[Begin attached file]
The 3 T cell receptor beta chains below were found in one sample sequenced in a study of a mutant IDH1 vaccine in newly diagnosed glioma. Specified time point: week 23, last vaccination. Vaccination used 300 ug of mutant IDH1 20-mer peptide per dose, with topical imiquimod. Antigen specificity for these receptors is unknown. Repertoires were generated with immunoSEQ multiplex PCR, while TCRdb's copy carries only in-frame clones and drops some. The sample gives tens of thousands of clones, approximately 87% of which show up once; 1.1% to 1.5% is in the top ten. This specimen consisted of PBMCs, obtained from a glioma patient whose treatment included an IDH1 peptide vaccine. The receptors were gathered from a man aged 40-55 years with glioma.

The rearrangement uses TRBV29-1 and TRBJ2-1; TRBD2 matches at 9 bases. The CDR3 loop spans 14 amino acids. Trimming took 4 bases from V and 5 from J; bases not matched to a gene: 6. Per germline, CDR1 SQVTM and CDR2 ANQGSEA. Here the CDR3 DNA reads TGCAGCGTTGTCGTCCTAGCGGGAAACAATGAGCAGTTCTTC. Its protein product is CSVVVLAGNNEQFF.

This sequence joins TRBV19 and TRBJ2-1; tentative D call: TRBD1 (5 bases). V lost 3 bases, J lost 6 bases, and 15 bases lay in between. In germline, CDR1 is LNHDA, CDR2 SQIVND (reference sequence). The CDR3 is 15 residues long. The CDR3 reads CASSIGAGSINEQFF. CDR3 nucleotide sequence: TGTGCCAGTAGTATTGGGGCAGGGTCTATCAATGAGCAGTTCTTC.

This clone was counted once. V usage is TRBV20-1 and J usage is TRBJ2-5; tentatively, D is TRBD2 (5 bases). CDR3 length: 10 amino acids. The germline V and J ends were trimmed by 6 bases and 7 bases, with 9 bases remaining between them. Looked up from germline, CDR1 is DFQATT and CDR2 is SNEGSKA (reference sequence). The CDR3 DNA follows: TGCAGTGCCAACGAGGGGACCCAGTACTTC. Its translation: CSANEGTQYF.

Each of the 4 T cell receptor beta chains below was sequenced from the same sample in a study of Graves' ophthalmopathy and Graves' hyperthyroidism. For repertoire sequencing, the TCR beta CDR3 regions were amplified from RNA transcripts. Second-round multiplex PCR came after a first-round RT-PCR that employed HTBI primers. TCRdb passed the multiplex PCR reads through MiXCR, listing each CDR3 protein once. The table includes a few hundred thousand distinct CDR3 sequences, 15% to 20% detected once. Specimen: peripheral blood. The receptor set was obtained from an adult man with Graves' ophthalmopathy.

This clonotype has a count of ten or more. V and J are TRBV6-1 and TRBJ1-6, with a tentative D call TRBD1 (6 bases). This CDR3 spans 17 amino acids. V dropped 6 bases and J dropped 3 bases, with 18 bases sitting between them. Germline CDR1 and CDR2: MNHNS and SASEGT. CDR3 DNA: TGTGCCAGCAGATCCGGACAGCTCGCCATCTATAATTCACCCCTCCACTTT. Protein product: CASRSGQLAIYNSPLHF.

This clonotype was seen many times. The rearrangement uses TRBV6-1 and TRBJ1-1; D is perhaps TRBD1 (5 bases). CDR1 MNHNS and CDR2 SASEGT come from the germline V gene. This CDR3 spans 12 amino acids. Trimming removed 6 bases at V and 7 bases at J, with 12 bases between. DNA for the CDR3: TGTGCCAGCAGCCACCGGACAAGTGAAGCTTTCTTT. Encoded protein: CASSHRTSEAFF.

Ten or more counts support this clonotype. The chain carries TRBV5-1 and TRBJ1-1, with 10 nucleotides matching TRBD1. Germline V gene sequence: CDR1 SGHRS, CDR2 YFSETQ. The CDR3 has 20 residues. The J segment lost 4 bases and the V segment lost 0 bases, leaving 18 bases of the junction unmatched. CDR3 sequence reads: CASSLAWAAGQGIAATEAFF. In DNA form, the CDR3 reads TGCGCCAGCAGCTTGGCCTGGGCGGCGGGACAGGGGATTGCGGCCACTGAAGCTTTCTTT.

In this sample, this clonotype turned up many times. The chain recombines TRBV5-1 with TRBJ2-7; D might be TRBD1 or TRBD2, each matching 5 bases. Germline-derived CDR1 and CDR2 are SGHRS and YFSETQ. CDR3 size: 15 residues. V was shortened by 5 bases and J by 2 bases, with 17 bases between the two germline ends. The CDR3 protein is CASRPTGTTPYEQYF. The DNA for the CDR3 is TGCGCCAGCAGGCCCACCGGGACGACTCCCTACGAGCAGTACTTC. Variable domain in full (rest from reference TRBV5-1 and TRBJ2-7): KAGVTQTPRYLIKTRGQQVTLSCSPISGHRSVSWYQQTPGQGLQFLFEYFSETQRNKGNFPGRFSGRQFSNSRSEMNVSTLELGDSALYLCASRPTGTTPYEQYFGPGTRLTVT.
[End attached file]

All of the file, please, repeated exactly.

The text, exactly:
The 3 T cell receptor beta chains below were found in one sample sequenced in a study of a mutant IDH1 vaccine in newly diagnosed glioma. Specified time point: week 23, last vaccination. Vaccination used 300 ug of mutant IDH1 20-mer peptide per dose, with topical imiquimod. Antigen specificity for these receptors is unknown. Repertoires were generated with immunoSEQ multiplex PCR, while TCRdb's copy carries only in-frame clones and drops some. The sample gives tens of thousands of clones, approximately 87% of which show up once; 1.1% to 1.5% is in the top ten. This specimen consisted of PBMCs, obtained from a glioma patient whose treatment included an IDH1 peptide vaccine. The receptors were gathered from a man aged 40-55 years with glioma.

The rearrangement uses TRBV29-1 and TRBJ2-1; TRBD2 matches at 9 bases. The CDR3 loop spans 14 amino acids. Trimming took 4 bases from V and 5 from J; bases not matched to a gene: 6. Per germline, CDR1 SQVTM and CDR2 ANQGSEA. Here the CDR3 DNA reads TGCAGCGTTGTCGTCCTAGCGGGAAACAATGAGCAGTTCTTC. Its protein product is CSVVVLAGNNEQFF.

This sequence joins TRBV19 and TRBJ2-1; tentative D call: TRBD1 (5 bases). V lost 3 bases, J lost 6 bases, and 15 bases lay in between. In germline, CDR1 is LNHDA, CDR2 SQIVND (reference sequence). The CDR3 is 15 residues long. The CDR3 reads CASSIGAGSINEQFF. CDR3 nucleotide sequence: TGTGCCAGTAGTATTGGGGCAGGGTCTATCAATGAGCAGTTCTTC.

This clone was counted once. V usage is TRBV20-1 and J usage is TRBJ2-5; tentatively, D is TRBD2 (5 bases). CDR3 length: 10 amino acids. The germline V and J ends were trimmed by 6 bases and 7 bases, with 9 bases remaining between them. Looked up from germline, CDR1 is DFQATT and CDR2 is SNEGSKA (reference sequence). The CDR3 DNA follows: TGCAGTGCCAACGAGGGGACCCAGTACTTC. Its translation: CSANEGTQYF.

Each of the 4 T cell receptor beta chains below was sequenced from the same sample in a study of Graves' ophthalmopathy and Graves' hyperthyroidism. For repertoire sequencing, the TCR beta CDR3 regions were amplified from RNA transcripts. Second-round multiplex PCR came after a first-round RT-PCR that employed HTBI primers. TCRdb passed the multiplex PCR reads through MiXCR, listing each CDR3 protein once. The table includes a few hundred thousand distinct CDR3 sequences, 15% to 20% detected once. Specimen: peripheral blood. The receptor set was obtained from an adult man with Graves' ophthalmopathy.

This clonotype has a count of ten or more. V and J are TRBV6-1 and TRBJ1-6, with a tentative D call TRBD1 (6 bases). This CDR3 spans 17 amino acids. V dropped 6 bases and J dropped 3 bases, with 18 bases sitting between them. Germline CDR1 and CDR2: MNHNS and SASEGT. CDR3 DNA: TGTGCCAGCAGATCCGGACAGCTCGCCATCTATAATTCACCCCTCCACTTT. Protein product: CASRSGQLAIYNSPLHF.

This clonotype was seen many times. The rearrangement uses TRBV6-1 and TRBJ1-1; D is perhaps TRBD1 (5 bases). CDR1 MNHNS and CDR2 SASEGT come from the germline V gene. This CDR3 spans 12 amino acids. Trimming removed 6 bases at V and 7 bases at J, with 12 bases between. DNA for the CDR3: TGTGCCAGCAGCCACCGGACAAGTGAAGCTTTCTTT. Encoded protein: CASSHRTSEAFF.

Ten or more counts support this clonotype. The chain carries TRBV5-1 and TRBJ1-1, with 10 nucleotides matching TRBD1. Germline V gene sequence: CDR1 SGHRS, CDR2 YFSETQ. The CDR3 has 20 residues. The J segment lost 4 bases and the V segment lost 0 bases, leaving 18 bases of the junction unmatched. CDR3 sequence reads: CASSLAWAAGQGIAATEAFF. In DNA form, the CDR3 reads TGCGCCAGCAGCTTGGCCTGGGCGGCGGGACAGGGGATTGCGGCCACTGAAGCTTTCTTT.

In this sample, this clonotype turned up many times. The chain recombines TRBV5-1 with TRBJ2-7; D might be TRBD1 or TRBD2, each matching 5 bases. Germline-derived CDR1 and CDR2 are SGHRS and YFSETQ. CDR3 size: 15 residues. V was shortened by 5 bases and J by 2 bases, with 17 bases between the two germline ends. The CDR3 protein is CASRPTGTTPYEQYF. The DNA for the CDR3 is TGCGCCAGCAGGCCCACCGGGACGACTCCCTACGAGCAGTACTTC. Variable domain in full (rest from reference TRBV5-1 and TRBJ2-7): KAGVTQTPRYLIKTRGQQVTLSCSPISGHRSVSWYQQTPGQGLQFLFEYFSETQRNKGNFPGRFSGRQFSNSRSEMNVSTLELGDSALYLCASRPTGTTPYEQYFGPGTRLTVT.